Building Community


By David Riggs


We at asp.netPRO have always advocated building community; within our readership and within ASP.NET developers, in general. We feel it is an important aspect if not the very foundation of what we do and who we are: the premier information resource for the ASP.NET developer community. We teach by example. By showing valuable programming techniques in action through real-world applications and code we help professional software developers build, deploy, and run the next generation of dynamic, distributed Web applications.


To further extend our community development efforts, asp.netPRO is proud to announce that we are teaming with select members of INETA North America (http://www.ineta.org) to provide the very best solutions for the many challenges faced by today s developers.


In this new column, INETA Community Voices , asp.netPRO will spotlight the work of a different member of the INETA developer community work that will help foster growth in the ASP.NET community at large. Providing real-world tips, tricks, and techniques, this column will be from developers, for developers. By partnering with INETA and bringing INETA members expertise to the pages of asp.netPRO, we can extend and expand their reach into the ASP.NET development community.


INETA (International .NET Association) represents the very best in the .NET community. INETA provides structured, peer-based organizational, educational, and promotional support to the growing worldwide community of Microsoft .NET user groups. INETA offers assistance and resources to community groups that promote and educate their membership in Microsoft s .NET technologies. INETA welcomes all facets of the .NET user community, from developers and architects to project managers and IT professionals. INETA North America has more than 275 user groups, with approximately 300,000 members.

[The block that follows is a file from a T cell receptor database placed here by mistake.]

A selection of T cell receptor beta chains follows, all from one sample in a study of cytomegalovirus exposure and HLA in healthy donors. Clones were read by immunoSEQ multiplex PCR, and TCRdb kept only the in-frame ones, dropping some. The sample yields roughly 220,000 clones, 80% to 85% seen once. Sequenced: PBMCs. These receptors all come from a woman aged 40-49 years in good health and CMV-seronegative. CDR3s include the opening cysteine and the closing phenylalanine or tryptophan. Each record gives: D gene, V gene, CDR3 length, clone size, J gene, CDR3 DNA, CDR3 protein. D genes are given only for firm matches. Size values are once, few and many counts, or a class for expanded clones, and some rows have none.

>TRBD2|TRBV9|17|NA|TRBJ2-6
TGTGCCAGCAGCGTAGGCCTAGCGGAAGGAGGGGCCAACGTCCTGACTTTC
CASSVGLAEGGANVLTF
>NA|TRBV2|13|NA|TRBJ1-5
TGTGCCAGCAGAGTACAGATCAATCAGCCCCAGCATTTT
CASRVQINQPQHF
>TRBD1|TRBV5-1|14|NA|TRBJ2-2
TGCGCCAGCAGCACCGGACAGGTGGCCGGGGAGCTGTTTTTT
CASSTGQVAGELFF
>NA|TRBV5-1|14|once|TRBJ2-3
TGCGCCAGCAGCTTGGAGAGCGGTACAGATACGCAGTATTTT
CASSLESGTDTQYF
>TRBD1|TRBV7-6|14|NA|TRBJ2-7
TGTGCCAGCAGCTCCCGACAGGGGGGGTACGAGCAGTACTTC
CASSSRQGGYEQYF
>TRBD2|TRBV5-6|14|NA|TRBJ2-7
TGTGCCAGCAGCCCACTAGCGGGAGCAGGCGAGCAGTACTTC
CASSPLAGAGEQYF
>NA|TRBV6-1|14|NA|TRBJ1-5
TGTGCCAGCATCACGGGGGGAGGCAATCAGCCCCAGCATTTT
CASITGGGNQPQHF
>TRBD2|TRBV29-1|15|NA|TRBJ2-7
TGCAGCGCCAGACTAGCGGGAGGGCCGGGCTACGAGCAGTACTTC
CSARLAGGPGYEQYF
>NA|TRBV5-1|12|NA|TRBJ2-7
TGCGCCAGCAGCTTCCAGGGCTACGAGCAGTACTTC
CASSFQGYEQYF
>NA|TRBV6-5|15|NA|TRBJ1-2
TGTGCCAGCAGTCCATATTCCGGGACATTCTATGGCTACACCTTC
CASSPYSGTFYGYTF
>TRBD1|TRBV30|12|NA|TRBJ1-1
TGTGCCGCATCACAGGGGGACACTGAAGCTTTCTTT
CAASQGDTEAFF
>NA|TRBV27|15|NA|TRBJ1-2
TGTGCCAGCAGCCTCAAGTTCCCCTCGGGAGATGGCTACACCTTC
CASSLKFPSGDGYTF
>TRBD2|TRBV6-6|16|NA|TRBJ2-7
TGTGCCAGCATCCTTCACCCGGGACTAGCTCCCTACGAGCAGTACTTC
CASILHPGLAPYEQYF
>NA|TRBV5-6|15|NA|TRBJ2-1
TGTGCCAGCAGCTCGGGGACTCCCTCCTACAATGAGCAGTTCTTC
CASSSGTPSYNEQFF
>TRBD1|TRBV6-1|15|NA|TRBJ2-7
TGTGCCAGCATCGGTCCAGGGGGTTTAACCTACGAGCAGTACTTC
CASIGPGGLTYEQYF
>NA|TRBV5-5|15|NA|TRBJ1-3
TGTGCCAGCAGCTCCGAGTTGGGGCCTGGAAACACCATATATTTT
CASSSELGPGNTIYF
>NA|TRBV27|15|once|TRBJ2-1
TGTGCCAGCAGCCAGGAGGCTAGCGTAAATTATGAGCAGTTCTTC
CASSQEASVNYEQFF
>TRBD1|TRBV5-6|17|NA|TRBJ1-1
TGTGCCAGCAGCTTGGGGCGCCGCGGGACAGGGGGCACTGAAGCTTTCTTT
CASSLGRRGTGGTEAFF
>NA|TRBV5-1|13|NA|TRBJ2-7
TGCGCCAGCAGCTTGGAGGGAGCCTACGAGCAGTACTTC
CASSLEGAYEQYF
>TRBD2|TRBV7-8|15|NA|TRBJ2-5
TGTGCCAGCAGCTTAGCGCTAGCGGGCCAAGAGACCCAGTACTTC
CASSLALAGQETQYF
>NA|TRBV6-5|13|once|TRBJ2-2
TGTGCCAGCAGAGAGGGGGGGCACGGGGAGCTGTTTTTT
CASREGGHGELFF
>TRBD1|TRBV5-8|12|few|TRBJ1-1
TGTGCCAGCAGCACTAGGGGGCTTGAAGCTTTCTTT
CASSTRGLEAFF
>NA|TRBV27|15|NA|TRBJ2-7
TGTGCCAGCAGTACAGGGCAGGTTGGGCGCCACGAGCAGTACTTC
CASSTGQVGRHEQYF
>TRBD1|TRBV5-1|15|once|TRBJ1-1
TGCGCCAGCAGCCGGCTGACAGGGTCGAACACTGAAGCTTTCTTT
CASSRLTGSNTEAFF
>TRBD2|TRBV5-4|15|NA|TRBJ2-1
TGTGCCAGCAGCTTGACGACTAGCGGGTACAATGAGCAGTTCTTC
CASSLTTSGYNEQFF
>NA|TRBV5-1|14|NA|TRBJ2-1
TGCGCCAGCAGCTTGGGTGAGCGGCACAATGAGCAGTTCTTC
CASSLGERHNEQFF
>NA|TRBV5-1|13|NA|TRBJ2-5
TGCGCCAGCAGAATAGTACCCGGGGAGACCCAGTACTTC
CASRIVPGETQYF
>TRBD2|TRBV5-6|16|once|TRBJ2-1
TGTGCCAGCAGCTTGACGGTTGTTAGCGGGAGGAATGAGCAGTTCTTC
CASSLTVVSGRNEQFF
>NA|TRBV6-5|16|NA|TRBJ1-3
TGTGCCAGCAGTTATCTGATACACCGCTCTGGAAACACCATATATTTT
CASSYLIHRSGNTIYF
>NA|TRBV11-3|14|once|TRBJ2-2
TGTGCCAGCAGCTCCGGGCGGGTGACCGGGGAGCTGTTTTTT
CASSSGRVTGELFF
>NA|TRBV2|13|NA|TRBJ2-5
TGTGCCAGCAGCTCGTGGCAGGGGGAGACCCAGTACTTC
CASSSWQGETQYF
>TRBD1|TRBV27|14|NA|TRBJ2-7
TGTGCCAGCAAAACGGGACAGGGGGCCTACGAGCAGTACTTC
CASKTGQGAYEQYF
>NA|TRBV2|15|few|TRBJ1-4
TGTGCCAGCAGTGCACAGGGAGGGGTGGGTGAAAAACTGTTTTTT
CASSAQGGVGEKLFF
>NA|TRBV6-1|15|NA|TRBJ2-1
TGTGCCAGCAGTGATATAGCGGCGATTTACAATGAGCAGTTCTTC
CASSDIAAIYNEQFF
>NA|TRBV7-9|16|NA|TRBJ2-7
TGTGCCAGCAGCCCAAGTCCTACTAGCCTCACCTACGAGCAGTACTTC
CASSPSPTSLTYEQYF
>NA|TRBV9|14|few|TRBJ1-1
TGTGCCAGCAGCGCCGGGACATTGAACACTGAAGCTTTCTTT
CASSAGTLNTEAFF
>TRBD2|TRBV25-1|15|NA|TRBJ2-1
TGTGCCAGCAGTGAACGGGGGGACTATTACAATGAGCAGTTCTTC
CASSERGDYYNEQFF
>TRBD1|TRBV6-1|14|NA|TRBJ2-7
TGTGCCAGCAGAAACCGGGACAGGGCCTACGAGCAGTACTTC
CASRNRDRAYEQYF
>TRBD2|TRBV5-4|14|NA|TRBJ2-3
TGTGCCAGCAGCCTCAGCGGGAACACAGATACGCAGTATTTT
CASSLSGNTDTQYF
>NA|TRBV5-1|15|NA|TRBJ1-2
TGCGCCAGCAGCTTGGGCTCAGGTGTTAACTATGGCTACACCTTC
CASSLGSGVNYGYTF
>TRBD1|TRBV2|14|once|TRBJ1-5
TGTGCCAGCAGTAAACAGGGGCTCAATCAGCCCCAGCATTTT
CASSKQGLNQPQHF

We re excited to kick off this new INETA Community Voices column with an article by Rachel Appel. In addition to being active in INETA, Rachel is the senior technology consultant at Appel Consulting. She s also an ASP.NET MVP, a member of ASPInsiders, and she holds MCT, MCAD, MCSD certifications. We are pleased to have her share with asp.netPRO readers her expertise of developing solutions that align business and technology using the Microsoft .NET family of products.


Rachel s article, Dynamic Data Primer: Integrate ASP.NET Dynamic Data into Existing ASP.NET Projects, starts with an overview of ASP.NET Dynamic Data, covering its features and its benefits. She then describes how to enable Dynamic Data for an existing ASP.NET Web site by modifying the web.config and global.asax files. She then delves deeper into the Dynamic Data manager, various controls, creating field templates, incorporating third-party controls, custom validation, and more.


I would be remiss if I didn t thank Daniel Egan, the president of INETA North America. Daniel approached me with this idea several months ago, and his excitement for sharing the wealth of knowledge represented by members of INETA was contagious. Daniel was also instrumental in getting this project off the ground within INETA. He, along with Chris Love, took charge of creating, organizing, coordinating, and shaping this new column (frankly, they made my job a lot easier all I had to do was create some space in the magazine). We are looking forward to what they have in store for us next.